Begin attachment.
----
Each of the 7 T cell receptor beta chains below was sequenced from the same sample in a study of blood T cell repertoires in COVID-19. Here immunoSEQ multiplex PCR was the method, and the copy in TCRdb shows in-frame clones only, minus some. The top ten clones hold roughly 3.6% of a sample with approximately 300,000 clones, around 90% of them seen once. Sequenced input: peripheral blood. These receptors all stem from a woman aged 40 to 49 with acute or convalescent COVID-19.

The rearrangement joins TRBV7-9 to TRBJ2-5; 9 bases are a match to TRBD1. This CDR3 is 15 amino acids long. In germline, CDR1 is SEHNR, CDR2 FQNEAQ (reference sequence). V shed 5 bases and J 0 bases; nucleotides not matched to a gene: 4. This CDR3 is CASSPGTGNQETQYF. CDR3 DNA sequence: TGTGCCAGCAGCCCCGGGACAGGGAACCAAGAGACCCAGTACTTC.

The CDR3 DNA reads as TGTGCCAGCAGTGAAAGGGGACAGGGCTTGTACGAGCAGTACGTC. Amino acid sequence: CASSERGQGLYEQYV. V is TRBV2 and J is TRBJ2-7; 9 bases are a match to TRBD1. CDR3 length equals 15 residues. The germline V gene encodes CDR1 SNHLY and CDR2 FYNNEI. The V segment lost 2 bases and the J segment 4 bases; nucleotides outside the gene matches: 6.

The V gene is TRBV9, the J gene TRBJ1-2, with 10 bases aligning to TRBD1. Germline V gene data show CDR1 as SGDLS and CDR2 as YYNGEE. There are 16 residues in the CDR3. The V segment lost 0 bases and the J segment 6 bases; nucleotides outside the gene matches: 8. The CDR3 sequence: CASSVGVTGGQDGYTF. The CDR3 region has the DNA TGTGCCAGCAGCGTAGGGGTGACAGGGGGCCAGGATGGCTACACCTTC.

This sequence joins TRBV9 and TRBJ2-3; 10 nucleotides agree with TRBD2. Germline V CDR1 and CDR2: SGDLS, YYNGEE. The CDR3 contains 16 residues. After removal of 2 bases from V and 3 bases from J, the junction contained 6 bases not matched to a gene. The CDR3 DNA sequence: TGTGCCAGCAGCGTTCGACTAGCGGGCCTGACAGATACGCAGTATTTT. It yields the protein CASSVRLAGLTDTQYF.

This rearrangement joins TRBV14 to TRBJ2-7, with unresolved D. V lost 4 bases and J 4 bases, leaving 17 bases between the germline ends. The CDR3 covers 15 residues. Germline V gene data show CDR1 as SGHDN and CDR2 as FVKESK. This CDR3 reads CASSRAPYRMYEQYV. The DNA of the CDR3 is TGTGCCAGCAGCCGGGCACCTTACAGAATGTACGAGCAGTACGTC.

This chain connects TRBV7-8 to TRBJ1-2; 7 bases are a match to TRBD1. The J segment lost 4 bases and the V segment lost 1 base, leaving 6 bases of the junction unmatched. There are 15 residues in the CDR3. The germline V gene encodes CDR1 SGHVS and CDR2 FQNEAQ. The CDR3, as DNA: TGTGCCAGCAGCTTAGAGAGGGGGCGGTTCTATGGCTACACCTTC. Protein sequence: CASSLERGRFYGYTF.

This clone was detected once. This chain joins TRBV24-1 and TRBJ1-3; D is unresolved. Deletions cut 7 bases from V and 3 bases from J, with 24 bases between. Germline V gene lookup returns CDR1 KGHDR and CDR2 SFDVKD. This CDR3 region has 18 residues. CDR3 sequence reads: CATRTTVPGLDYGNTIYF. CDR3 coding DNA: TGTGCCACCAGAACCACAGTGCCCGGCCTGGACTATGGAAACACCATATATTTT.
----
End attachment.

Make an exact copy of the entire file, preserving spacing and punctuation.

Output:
Each of the 7 T cell receptor beta chains below was sequenced from the same sample in a study of blood T cell repertoires in COVID-19. Here immunoSEQ multiplex PCR was the method, and the copy in TCRdb shows in-frame clones only, minus some. The top ten clones hold roughly 3.6% of a sample with approximately 300,000 clones, around 90% of them seen once. Sequenced input: peripheral blood. These receptors all stem from a woman aged 40 to 49 with acute or convalescent COVID-19.

The rearrangement joins TRBV7-9 to TRBJ2-5; 9 bases are a match to TRBD1. This CDR3 is 15 amino acids long. In germline, CDR1 is SEHNR, CDR2 FQNEAQ (reference sequence). V shed 5 bases and J 0 bases; nucleotides not matched to a gene: 4. This CDR3 is CASSPGTGNQETQYF. CDR3 DNA sequence: TGTGCCAGCAGCCCCGGGACAGGGAACCAAGAGACCCAGTACTTC.

The CDR3 DNA reads as TGTGCCAGCAGTGAAAGGGGACAGGGCTTGTACGAGCAGTACGTC. Amino acid sequence: CASSERGQGLYEQYV. V is TRBV2 and J is TRBJ2-7; 9 bases are a match to TRBD1. CDR3 length equals 15 residues. The germline V gene encodes CDR1 SNHLY and CDR2 FYNNEI. The V segment lost 2 bases and the J segment 4 bases; nucleotides outside the gene matches: 6.

The V gene is TRBV9, the J gene TRBJ1-2, with 10 bases aligning to TRBD1. Germline V gene data show CDR1 as SGDLS and CDR2 as YYNGEE. There are 16 residues in the CDR3. The V segment lost 0 bases and the J segment 6 bases; nucleotides outside the gene matches: 8. The CDR3 sequence: CASSVGVTGGQDGYTF. The CDR3 region has the DNA TGTGCCAGCAGCGTAGGGGTGACAGGGGGCCAGGATGGCTACACCTTC.

This sequence joins TRBV9 and TRBJ2-3; 10 nucleotides agree with TRBD2. Germline V CDR1 and CDR2: SGDLS, YYNGEE. The CDR3 contains 16 residues. After removal of 2 bases from V and 3 bases from J, the junction contained 6 bases not matched to a gene. The CDR3 DNA sequence: TGTGCCAGCAGCGTTCGACTAGCGGGCCTGACAGATACGCAGTATTTT. It yields the protein CASSVRLAGLTDTQYF.

This rearrangement joins TRBV14 to TRBJ2-7, with unresolved D. V lost 4 bases and J 4 bases, leaving 17 bases between the germline ends. The CDR3 covers 15 residues. Germline V gene data show CDR1 as SGHDN and CDR2 as FVKESK. This CDR3 reads CASSRAPYRMYEQYV. The DNA of the CDR3 is TGTGCCAGCAGCCGGGCACCTTACAGAATGTACGAGCAGTACGTC.

This chain connects TRBV7-8 to TRBJ1-2; 7 bases are a match to TRBD1. The J segment lost 4 bases and the V segment lost 1 base, leaving 6 bases of the junction unmatched. There are 15 residues in the CDR3. The germline V gene encodes CDR1 SGHVS and CDR2 FQNEAQ. The CDR3, as DNA: TGTGCCAGCAGCTTAGAGAGGGGGCGGTTCTATGGCTACACCTTC. Protein sequence: CASSLERGRFYGYTF.

This clone was detected once. This chain joins TRBV24-1 and TRBJ1-3; D is unresolved. Deletions cut 7 bases from V and 3 bases from J, with 24 bases between. Germline V gene lookup returns CDR1 KGHDR and CDR2 SFDVKD. This CDR3 region has 18 residues. CDR3 sequence reads: CATRTTVPGLDYGNTIYF. CDR3 coding DNA: TGTGCCACCAGAACCACAGTGCCCGGCCTGGACTATGGAAACACCATATATTTT.